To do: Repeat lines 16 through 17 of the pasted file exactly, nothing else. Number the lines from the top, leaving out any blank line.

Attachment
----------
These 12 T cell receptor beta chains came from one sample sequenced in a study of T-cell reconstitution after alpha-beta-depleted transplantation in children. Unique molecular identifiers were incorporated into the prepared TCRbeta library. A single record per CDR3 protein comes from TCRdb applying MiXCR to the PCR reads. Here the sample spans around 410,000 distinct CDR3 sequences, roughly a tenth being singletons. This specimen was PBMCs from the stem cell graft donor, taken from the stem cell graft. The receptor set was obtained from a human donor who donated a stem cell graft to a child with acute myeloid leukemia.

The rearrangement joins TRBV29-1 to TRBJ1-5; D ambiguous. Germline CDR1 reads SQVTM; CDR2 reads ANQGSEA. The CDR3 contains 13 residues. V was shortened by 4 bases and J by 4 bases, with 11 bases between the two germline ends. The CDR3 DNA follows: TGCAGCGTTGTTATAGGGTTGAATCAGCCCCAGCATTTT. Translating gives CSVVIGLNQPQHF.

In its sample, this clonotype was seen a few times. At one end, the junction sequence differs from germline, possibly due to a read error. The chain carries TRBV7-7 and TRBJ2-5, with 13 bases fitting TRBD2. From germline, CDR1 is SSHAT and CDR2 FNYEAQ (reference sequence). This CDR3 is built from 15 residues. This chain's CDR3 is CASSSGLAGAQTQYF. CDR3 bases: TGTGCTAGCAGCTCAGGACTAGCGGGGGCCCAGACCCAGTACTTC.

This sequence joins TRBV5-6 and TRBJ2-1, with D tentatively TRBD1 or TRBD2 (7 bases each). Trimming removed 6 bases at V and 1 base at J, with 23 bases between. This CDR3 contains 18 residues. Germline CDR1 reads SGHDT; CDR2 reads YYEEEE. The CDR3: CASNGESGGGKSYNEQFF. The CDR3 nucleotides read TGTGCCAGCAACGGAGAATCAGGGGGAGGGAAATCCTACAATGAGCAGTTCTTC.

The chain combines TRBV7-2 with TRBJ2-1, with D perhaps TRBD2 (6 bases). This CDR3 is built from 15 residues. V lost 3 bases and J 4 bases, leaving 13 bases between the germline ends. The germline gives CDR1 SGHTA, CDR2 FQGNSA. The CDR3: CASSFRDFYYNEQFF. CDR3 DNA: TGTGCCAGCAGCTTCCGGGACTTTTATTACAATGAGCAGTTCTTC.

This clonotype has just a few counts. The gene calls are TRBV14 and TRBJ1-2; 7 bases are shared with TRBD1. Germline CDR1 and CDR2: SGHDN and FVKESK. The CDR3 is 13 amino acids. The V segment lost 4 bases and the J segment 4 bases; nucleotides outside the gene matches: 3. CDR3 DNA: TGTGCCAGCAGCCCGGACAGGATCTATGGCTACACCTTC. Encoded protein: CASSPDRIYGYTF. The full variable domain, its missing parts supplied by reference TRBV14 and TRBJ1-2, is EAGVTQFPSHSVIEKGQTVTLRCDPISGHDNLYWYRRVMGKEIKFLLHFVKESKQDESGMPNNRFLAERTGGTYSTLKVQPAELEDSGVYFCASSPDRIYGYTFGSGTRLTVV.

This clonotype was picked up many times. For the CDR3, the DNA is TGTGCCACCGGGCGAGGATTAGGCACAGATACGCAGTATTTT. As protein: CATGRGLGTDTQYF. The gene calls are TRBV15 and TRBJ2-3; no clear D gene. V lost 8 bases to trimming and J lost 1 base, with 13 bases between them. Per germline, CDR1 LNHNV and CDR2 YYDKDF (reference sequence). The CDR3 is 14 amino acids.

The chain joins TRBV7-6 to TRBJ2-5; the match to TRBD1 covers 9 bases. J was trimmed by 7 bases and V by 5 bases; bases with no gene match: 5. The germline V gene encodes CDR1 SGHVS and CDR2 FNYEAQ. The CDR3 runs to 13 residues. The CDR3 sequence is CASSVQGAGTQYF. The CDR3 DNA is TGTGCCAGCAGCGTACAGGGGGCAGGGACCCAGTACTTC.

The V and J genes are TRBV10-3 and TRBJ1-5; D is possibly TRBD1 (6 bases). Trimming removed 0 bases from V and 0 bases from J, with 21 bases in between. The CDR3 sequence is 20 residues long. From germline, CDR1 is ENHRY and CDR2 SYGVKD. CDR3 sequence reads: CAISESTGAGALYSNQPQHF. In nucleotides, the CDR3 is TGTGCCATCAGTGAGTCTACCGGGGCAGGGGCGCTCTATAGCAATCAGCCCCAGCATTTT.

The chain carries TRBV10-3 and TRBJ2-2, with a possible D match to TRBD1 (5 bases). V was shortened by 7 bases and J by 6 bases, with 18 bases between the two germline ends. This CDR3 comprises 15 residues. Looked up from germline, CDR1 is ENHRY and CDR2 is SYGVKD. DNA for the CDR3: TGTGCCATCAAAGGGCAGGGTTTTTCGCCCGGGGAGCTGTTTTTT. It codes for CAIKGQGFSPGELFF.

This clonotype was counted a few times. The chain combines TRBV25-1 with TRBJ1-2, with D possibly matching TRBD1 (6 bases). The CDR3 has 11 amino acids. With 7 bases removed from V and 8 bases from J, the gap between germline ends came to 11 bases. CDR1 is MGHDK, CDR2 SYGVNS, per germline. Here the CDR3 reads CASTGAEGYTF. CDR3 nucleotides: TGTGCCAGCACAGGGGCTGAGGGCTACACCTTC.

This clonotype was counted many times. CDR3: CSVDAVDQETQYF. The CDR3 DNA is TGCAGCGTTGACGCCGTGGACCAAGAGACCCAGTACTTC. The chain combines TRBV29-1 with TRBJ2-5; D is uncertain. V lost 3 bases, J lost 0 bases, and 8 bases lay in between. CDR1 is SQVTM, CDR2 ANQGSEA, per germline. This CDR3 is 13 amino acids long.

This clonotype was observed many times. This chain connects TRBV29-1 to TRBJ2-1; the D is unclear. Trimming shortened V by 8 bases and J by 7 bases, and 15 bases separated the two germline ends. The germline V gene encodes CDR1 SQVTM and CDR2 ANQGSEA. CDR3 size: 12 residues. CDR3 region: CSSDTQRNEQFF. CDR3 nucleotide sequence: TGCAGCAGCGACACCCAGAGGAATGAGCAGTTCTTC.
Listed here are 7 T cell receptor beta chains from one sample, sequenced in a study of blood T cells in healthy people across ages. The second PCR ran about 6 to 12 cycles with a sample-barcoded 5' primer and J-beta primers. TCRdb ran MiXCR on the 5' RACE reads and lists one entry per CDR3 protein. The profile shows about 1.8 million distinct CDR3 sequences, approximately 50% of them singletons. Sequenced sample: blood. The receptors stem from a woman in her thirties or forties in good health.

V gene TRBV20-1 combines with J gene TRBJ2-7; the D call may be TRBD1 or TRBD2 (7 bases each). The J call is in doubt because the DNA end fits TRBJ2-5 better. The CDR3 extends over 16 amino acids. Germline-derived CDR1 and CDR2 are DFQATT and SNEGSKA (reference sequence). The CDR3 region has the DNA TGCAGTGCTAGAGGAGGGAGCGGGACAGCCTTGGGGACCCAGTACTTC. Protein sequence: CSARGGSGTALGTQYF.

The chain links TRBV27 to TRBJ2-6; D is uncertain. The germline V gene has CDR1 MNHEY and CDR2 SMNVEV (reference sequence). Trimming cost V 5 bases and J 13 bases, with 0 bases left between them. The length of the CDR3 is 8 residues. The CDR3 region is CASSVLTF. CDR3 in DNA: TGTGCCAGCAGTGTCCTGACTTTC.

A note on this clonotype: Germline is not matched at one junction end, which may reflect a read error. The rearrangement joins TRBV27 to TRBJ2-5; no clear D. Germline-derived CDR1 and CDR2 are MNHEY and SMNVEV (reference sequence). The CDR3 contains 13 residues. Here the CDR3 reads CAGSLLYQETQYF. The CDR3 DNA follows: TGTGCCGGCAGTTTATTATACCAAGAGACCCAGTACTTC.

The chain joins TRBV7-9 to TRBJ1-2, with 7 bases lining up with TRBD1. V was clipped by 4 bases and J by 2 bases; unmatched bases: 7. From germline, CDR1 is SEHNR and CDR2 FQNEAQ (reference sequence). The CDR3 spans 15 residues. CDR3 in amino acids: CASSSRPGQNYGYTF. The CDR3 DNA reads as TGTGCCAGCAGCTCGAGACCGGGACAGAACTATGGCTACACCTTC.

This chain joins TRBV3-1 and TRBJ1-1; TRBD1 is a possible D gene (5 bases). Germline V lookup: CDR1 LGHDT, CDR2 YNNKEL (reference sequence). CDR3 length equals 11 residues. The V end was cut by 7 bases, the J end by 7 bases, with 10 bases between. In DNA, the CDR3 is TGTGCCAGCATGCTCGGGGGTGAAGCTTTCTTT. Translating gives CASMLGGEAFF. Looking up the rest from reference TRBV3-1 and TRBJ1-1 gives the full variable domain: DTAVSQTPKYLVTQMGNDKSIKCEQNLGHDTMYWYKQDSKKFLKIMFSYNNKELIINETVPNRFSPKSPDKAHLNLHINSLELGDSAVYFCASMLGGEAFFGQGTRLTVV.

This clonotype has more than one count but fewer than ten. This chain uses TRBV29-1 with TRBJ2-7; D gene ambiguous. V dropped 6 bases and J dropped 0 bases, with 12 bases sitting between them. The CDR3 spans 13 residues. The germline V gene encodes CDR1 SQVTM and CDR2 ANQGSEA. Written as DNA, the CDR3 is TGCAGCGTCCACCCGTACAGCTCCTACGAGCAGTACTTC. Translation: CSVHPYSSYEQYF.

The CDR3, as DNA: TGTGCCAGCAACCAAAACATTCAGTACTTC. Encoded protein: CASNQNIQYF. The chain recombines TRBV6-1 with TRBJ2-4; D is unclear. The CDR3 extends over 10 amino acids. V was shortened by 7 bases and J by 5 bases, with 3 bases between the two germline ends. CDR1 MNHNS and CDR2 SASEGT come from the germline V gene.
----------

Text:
The chain links TRBV27 to TRBJ2-6; D is uncertain. The germline V gene has CDR1 MNHEY and CDR2 SMNVEV (reference sequence). Trimming cost V 5 bases and J 13 bases, with 0 bases left between them. The length of the CDR3 is 8 residues. The CDR3 region is CASSVLTF. CDR3 in DNA: TGTGCCAGCAGTGTCCTGACTTTC.

A note on this clonotype: Germline is not matched at one junction end, which may reflect a read error. The rearrangement joins TRBV27 to TRBJ2-5; no clear D. Germline-derived CDR1 and CDR2 are MNHEY and SMNVEV (reference sequence). The CDR3 contains 13 residues. Here the CDR3 reads CAGSLLYQETQYF. The CDR3 DNA follows: TGTGCCGGCAGTTTATTATACCAAGAGACCCAGTACTTC.